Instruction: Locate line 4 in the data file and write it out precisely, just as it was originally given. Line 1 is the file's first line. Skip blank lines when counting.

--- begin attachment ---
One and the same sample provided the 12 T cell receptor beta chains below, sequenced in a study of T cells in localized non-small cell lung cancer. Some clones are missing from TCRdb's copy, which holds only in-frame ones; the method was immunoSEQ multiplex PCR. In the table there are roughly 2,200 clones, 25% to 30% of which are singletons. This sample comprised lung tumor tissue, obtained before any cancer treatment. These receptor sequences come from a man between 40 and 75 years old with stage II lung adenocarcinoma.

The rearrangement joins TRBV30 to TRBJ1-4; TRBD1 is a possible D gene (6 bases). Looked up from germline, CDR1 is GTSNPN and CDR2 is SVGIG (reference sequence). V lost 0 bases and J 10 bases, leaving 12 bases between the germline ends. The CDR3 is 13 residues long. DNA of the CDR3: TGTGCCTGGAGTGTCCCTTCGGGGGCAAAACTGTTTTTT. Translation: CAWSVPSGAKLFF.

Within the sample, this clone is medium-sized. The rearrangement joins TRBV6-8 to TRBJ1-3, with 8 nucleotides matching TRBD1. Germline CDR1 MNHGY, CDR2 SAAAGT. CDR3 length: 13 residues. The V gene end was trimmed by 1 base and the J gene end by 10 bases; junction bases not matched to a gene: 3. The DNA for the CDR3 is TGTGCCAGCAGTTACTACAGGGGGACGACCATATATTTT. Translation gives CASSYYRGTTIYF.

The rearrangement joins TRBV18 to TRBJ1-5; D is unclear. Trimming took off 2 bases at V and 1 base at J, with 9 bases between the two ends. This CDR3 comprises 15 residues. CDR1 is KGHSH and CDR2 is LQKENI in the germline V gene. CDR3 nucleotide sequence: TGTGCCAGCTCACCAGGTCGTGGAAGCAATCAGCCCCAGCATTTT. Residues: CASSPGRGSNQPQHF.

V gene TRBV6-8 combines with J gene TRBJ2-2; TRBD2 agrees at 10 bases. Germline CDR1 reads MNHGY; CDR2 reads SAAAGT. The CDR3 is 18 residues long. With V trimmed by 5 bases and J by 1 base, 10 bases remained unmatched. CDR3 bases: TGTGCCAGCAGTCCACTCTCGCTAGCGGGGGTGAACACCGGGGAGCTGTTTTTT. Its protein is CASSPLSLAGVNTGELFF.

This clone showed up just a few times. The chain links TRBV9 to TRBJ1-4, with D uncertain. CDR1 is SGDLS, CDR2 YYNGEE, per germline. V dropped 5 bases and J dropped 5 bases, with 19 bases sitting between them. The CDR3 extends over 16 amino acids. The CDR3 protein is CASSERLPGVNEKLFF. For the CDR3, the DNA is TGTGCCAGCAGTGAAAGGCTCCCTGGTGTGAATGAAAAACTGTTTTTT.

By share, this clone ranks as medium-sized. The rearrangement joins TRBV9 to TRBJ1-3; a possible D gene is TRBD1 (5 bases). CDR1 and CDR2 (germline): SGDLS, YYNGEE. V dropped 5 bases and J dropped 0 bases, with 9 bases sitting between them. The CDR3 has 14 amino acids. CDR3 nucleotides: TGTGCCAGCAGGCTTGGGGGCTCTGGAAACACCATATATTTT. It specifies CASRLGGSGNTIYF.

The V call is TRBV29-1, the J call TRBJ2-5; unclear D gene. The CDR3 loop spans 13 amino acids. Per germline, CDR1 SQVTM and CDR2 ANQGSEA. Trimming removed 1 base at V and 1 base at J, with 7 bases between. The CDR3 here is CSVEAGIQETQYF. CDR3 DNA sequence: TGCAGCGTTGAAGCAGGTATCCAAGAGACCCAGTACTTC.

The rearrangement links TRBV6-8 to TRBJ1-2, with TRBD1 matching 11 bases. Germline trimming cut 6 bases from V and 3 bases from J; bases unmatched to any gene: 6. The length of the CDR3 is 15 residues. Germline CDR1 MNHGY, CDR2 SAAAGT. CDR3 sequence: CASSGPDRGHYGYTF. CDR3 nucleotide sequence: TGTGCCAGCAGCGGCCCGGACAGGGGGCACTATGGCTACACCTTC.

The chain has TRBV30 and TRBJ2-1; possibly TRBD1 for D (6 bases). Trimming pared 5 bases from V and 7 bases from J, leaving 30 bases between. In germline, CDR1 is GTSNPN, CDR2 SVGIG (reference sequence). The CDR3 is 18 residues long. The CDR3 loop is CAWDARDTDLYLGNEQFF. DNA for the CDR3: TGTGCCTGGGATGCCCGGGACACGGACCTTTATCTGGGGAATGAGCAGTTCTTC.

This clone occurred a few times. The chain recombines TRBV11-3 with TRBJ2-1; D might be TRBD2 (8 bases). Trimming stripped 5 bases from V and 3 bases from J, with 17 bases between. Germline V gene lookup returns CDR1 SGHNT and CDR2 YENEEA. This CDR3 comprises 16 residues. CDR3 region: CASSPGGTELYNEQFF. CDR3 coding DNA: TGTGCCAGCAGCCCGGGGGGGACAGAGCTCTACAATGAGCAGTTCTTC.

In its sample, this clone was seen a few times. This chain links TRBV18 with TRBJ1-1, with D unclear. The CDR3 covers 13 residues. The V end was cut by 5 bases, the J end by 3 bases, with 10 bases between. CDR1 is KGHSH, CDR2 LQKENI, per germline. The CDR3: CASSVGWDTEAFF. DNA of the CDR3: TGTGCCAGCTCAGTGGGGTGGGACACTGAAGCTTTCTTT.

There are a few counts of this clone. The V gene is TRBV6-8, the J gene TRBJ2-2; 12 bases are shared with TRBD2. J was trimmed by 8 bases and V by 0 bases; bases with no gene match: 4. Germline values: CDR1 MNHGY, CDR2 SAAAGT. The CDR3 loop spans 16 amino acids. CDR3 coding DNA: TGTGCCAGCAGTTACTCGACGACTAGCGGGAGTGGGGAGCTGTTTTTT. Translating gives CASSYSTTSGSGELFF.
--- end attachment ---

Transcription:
The rearrangement joins TRBV18 to TRBJ1-5; D is unclear. Trimming took off 2 bases at V and 1 base at J, with 9 bases between the two ends. This CDR3 comprises 15 residues. CDR1 is KGHSH and CDR2 is LQKENI in the germline V gene. CDR3 nucleotide sequence: TGTGCCAGCTCACCAGGTCGTGGAAGCAATCAGCCCCAGCATTTT. Residues: CASSPGRGSNQPQHF.